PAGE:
The book begins with a long "funny" introduction by Spielberg that's so densely lettered that it's all but impossible to read.

Yuck, yuck, yuck, yuck, yuck. This book is definitely in my bottom 20. I can't decide which is more annoying: the chaotic and asinine plot or the pretentious art. As might be evident by the synopsis, the plot makes almost no sense. I assume it's supposed to be farce, but it's highly derivative and exceptionally stupid farce. For example, one of the so-called humorous moments comes when Donna is made horny by propellers... jeez! Why there had to be so many characters is beyond me, and not one of them is worth caring about. And though technically the period requires the use of the terms "Japs" and other things I won't repeat, I found their use highly offensive--partially because the drawings of the Japanese soldiers were so utterly "yellow peril."

The art lends a special air of badness to this book. It's a collage of original drawings and pasted-in images of people and things from that era. Some of the pages are so dense with images that you stop reading to try to identify everything--kind of like a website whose designer has loaded it with Flash animation and sound and movies to hide the fact that there isn't any content beneath the glitter. The denseness of the art did a lot to render the story even more incomprehensible. The art also reminded me of (much better) pages from MAD magazine, where artists (especially Angelo Torres and Mort Drucker) drew little "funnies" in the corners or the backgrounds of the panels. The far superior artists of MAD knew not to let these "funnies" dominate the storytelling part of the artwork; Bissette and Veitch turned whole panels into collages of "funnies." Like the racism, the book's nude scene seems utterly gratuitous. The whole project has a smirking air of "look at us, we're drawing cool."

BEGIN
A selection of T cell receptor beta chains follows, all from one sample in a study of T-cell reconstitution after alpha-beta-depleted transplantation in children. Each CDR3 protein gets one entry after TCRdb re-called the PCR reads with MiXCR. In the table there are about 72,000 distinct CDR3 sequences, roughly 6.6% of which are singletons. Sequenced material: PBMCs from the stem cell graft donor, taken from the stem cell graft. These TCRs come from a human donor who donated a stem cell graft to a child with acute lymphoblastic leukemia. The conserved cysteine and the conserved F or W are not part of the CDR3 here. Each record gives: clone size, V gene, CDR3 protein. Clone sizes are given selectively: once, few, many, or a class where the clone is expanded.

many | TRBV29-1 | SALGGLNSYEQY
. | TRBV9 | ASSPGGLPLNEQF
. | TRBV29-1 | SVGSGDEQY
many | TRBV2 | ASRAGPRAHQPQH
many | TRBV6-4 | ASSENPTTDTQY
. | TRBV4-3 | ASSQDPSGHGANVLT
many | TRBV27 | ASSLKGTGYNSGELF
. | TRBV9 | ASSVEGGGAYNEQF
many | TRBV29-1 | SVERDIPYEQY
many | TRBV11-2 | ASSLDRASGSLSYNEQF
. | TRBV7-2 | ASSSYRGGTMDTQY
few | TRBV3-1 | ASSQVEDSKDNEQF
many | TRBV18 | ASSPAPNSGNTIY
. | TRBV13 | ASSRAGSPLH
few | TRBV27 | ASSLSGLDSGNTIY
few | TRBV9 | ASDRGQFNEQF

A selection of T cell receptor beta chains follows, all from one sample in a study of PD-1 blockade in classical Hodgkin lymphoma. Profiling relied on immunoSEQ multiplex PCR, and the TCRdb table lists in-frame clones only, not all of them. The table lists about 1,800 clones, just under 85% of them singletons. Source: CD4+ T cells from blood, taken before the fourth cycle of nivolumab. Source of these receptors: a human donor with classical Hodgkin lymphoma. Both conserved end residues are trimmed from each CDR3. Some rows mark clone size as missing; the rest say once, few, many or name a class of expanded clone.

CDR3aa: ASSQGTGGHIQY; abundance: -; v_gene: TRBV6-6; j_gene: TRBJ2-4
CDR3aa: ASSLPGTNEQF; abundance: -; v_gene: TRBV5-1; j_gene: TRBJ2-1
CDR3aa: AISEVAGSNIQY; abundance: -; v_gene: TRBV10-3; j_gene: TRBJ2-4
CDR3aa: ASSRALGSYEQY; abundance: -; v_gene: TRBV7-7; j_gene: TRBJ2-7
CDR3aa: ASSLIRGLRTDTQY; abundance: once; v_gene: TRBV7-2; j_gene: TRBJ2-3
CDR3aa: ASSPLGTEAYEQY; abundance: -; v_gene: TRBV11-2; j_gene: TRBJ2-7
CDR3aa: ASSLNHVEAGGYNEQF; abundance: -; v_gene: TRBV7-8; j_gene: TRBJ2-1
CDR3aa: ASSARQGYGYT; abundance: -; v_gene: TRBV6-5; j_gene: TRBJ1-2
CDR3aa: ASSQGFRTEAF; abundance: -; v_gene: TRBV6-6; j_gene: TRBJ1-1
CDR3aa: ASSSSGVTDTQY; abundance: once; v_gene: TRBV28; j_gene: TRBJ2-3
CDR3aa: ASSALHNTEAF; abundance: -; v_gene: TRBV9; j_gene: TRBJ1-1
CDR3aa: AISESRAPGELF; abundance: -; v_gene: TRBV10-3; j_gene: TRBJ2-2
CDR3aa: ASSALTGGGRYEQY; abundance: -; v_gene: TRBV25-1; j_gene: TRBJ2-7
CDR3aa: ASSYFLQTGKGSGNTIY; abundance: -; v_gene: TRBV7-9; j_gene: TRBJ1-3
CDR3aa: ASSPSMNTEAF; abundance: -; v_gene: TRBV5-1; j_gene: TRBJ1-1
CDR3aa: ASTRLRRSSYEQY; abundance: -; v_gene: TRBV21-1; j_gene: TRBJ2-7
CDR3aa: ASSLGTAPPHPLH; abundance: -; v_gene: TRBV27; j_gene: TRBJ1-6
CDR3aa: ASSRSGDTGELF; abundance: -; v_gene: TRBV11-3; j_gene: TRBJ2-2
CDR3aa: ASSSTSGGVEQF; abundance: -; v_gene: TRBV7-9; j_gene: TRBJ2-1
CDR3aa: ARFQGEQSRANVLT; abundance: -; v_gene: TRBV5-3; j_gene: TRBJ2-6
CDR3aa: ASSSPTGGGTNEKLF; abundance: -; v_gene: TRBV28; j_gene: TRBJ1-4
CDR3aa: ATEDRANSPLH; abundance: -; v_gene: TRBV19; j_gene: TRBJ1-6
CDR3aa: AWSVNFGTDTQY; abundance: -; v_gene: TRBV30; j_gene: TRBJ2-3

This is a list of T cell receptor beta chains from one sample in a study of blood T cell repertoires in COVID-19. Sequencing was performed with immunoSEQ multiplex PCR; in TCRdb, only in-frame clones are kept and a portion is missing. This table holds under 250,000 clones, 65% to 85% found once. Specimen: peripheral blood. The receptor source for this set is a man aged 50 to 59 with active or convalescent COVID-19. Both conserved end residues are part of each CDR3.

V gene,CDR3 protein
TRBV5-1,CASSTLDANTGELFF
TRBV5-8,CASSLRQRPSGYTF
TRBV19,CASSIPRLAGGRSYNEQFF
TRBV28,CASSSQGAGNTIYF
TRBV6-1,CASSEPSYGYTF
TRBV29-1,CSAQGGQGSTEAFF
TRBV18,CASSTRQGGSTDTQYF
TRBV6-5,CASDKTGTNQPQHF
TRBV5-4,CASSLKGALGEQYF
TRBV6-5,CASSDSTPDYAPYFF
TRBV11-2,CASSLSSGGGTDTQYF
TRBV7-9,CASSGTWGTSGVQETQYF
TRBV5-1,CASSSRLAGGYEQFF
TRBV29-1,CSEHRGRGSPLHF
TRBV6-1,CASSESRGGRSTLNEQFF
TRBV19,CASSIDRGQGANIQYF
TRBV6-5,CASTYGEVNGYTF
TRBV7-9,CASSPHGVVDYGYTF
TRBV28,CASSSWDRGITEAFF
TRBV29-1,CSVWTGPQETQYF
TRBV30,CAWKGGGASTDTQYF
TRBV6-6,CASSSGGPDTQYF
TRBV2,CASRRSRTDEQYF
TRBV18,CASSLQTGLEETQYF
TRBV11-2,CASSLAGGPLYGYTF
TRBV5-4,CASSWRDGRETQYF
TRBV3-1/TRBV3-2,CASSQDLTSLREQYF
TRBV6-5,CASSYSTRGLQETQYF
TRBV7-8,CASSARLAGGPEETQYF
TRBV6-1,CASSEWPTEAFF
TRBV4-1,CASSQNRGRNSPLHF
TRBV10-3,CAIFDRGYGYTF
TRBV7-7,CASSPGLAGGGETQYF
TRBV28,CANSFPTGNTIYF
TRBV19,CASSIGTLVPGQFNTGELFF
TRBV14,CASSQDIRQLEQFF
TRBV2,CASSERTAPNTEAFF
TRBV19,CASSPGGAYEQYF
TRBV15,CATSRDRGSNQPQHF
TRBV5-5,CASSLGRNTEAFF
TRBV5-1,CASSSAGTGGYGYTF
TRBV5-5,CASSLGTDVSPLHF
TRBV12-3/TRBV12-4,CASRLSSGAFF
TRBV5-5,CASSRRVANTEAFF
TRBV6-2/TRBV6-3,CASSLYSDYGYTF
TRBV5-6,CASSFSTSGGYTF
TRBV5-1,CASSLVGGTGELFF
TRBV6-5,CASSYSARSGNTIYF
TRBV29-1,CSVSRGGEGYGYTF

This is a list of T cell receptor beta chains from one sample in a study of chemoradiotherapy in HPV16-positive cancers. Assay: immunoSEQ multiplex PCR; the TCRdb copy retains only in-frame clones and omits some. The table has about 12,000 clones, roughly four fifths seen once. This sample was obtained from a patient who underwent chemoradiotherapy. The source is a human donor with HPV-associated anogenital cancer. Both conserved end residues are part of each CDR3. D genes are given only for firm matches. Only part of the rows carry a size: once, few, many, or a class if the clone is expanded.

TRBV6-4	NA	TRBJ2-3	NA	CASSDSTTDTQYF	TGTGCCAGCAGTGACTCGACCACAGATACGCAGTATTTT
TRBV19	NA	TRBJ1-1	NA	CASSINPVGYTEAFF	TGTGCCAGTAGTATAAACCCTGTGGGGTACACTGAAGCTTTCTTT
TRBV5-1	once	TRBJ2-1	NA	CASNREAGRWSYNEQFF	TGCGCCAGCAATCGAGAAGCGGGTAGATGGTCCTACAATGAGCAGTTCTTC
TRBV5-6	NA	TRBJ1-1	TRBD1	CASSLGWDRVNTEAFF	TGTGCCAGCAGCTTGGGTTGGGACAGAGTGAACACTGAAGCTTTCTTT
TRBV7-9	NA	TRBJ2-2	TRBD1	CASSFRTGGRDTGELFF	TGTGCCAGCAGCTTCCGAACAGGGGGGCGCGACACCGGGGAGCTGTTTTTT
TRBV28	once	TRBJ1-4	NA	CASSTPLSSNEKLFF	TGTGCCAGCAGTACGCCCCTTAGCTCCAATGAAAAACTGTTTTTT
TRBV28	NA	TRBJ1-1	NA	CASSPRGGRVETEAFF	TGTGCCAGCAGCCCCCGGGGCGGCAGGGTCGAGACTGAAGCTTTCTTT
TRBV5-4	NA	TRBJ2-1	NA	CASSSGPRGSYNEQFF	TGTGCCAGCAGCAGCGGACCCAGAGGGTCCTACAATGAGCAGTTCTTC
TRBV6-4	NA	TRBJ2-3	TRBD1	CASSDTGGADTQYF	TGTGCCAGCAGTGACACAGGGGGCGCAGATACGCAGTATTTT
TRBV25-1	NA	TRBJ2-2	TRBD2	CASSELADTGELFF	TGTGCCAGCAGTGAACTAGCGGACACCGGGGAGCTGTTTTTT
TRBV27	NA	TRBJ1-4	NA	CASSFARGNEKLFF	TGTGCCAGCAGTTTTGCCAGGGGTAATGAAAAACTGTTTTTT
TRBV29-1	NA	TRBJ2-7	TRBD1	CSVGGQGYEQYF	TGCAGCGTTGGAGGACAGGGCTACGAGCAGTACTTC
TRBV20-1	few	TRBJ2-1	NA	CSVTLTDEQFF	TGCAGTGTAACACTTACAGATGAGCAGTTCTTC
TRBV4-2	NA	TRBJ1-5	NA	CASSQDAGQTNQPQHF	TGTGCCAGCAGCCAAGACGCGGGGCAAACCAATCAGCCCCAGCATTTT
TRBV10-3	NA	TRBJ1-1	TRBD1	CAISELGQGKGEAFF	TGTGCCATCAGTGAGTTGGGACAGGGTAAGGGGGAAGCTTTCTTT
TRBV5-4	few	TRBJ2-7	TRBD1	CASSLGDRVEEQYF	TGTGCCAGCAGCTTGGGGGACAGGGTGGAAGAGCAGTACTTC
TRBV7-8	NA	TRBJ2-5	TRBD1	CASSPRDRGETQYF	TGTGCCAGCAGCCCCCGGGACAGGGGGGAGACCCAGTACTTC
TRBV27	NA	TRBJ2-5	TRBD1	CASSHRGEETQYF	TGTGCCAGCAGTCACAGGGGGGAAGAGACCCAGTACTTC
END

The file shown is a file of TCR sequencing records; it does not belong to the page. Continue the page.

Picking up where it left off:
I haven't seen the movie, and I certainly haven't been tempted to by this POS. If the movie was half this bad I can see why it bombed; if this book followed the script fairly faithfully, it's a wonder Spielberg was ever asked to make a movie again. I suppose fans of the movie might be interested. Everyone else can surely pass.

Copyright 2000, D. Aviva Rothschild